Google uses the same search algorithms for most languages, but there are certain cases where a language requires a different algorithm to interpret the queries.
This is stated by Google’s Search Advocate John Mueller in response to a Reddit thread titled: “Does Google use the same algorithm for every language?”
The thread goes on to ask about ranking factors and SEO practices, and how they may differ from one language to another.
More specifically, the thread reads:
“The BERT update had to do with semantics, so it got me wondering if it would be the same in every language. Which then made me think of other ranking factors, and how their importance might differ among different languages/cultures. Anyway, I want to ask anybody with experience in SEO in another language, if you’ve found any differences between ranking factors?”
Mueller doesn’t touch on the ranking factors aspect, but does address the use of search algorithms in different languages.
Read his full response in the section below.
How Google Search Algorithms Vary By Language
While many refer to the Google Search algorithm as a singular entity, it’s really made up of “lots & lots” of algorithms.
Some of those algorithms are used for searches in all languages, while some are used only for individual languages.
Mueller says, for example, that some languages don’t separate words with spaces. That makes it necessary to use a different algorithm than what Google uses for languages that do use spaces.
“Mostly. Search uses lots & lots of algorithms. Some of them apply to content in all languages, some of them are specific to individual languages (for example, some languages don’t use spaces to separate words — which would make things kinda hard to search for if Google assumed that all languages were like English).”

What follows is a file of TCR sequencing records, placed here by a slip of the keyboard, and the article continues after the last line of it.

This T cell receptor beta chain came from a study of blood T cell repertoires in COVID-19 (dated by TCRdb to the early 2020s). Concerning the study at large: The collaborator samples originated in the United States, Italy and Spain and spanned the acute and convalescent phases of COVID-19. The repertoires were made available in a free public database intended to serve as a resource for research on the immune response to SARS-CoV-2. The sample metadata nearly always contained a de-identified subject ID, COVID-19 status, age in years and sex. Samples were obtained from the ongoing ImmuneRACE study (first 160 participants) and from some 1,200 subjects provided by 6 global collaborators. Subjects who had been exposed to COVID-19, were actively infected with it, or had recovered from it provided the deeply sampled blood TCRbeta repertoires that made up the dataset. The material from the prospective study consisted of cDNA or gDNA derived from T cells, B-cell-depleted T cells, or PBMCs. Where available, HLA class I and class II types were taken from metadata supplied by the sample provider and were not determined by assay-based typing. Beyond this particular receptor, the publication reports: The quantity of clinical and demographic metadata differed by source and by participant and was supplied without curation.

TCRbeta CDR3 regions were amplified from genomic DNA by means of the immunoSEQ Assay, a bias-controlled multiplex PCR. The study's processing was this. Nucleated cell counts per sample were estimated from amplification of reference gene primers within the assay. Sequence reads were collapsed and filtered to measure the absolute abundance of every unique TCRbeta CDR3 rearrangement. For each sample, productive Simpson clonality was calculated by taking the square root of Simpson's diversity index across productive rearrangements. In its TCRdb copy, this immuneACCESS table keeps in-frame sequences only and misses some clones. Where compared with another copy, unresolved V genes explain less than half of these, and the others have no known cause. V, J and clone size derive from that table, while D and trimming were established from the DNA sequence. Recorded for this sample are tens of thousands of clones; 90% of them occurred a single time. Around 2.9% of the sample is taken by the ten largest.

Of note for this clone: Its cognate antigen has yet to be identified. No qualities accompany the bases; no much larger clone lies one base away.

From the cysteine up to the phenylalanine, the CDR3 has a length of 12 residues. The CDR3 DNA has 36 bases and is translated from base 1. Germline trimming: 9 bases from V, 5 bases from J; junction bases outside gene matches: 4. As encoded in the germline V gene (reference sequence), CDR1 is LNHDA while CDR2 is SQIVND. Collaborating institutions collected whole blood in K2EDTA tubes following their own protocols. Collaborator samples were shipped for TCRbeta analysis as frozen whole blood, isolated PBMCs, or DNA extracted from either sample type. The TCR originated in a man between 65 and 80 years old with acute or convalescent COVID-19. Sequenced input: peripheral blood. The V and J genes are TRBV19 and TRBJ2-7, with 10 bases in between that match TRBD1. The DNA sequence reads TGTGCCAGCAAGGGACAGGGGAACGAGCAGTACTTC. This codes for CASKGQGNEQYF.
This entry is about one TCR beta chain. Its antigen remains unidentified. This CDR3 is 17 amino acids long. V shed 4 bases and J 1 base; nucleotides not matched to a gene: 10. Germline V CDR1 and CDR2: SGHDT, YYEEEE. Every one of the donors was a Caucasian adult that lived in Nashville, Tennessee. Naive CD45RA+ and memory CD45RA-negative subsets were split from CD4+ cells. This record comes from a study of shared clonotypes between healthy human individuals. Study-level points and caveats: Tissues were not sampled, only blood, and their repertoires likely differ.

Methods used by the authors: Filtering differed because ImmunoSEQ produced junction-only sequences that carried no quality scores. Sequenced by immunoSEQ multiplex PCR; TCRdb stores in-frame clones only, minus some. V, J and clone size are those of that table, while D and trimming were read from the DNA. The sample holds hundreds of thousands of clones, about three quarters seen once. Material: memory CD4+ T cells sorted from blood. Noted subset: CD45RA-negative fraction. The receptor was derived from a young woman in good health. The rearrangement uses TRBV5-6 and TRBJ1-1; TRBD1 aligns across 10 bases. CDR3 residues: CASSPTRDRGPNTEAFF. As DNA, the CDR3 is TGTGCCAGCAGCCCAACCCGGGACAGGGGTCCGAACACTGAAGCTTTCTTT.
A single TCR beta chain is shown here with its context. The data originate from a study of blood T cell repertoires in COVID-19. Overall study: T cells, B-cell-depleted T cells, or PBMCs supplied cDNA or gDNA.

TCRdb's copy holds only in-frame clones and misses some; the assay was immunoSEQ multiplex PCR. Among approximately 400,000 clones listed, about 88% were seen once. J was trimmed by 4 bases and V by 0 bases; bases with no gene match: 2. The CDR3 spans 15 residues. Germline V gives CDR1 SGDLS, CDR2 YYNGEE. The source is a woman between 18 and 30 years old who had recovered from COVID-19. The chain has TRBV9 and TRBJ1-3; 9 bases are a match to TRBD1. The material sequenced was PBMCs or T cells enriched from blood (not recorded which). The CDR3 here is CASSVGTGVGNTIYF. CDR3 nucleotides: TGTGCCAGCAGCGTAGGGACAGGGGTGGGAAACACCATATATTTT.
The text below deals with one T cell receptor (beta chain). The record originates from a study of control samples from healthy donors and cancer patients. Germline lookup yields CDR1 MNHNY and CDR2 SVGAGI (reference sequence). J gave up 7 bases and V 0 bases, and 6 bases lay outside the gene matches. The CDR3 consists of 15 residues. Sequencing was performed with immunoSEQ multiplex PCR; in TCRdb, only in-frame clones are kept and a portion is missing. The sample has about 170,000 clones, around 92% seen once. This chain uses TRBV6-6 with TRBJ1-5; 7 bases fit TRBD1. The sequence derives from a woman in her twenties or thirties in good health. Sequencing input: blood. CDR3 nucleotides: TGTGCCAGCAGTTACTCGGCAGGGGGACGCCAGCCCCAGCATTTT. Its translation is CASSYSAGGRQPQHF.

How Google Search Understands Content In Different Languages
On the topic of searching Google in different languages, it’s worth noting a point that was brought up during the Google Search Central SEO office-hours hangout last week.
Mueller was asked how Google determines when one page is similar to another when each page has content in a different language.
In short, Google can’t detect when a piece of content in one language is the same, or similar, to a piece of content written in another language.
Google relies on content publishers to identify that multiple pieces of content are equivalent when they’re written in different languages.
That’s accomplished via the hreflang HTML attribute, Mueller explains:
“… we basically use the hreflang to understand which of these URLs are equivalent from your point of view. And we will swap those out…
… I think it’s impossible for us to understand that this specific content is equivalent for another country or another language. Like, there are so many local differences that are always possible.”
Knowing that Google can’t determine equivalency of different language content on its own, it sheds more light onto why Google has certain algorithms for certain languages.
Source: Google Search Central on YouTube
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